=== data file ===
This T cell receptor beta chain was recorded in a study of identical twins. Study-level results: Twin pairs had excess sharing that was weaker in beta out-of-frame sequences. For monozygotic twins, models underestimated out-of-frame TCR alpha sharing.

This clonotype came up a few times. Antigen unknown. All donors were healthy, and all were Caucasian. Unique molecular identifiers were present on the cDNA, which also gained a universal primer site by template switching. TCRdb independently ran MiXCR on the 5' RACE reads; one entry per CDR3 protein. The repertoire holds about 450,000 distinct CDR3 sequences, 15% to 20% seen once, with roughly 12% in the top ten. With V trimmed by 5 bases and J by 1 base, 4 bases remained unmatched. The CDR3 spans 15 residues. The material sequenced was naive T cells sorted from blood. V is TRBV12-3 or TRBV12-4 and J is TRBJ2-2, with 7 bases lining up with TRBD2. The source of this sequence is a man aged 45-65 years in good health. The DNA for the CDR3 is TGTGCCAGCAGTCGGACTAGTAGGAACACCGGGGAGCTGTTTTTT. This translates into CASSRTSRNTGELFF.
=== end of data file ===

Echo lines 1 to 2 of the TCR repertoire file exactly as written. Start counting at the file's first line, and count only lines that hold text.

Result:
This T cell receptor beta chain was recorded in a study of identical twins. Study-level results: Twin pairs had excess sharing that was weaker in beta out-of-frame sequences. For monozygotic twins, models underestimated out-of-frame TCR alpha sharing.

This clonotype came up a few times. Antigen unknown. All donors were healthy, and all were Caucasian. Unique molecular identifiers were present on the cDNA, which also gained a universal primer site by template switching. TCRdb independently ran MiXCR on the 5' RACE reads; one entry per CDR3 protein. The repertoire holds about 450,000 distinct CDR3 sequences, 15% to 20% seen once, with roughly 12% in the top ten. With V trimmed by 5 bases and J by 1 base, 4 bases remained unmatched. The CDR3 spans 15 residues. The material sequenced was naive T cells sorted from blood. V is TRBV12-3 or TRBV12-4 and J is TRBJ2-2, with 7 bases lining up with TRBD2. The source of this sequence is a man aged 45-65 years in good health. The DNA for the CDR3 is TGTGCCAGCAGTCGGACTAGTAGGAACACCGGGGAGCTGTTTTTT. This translates into CASSRTSRNTGELFF.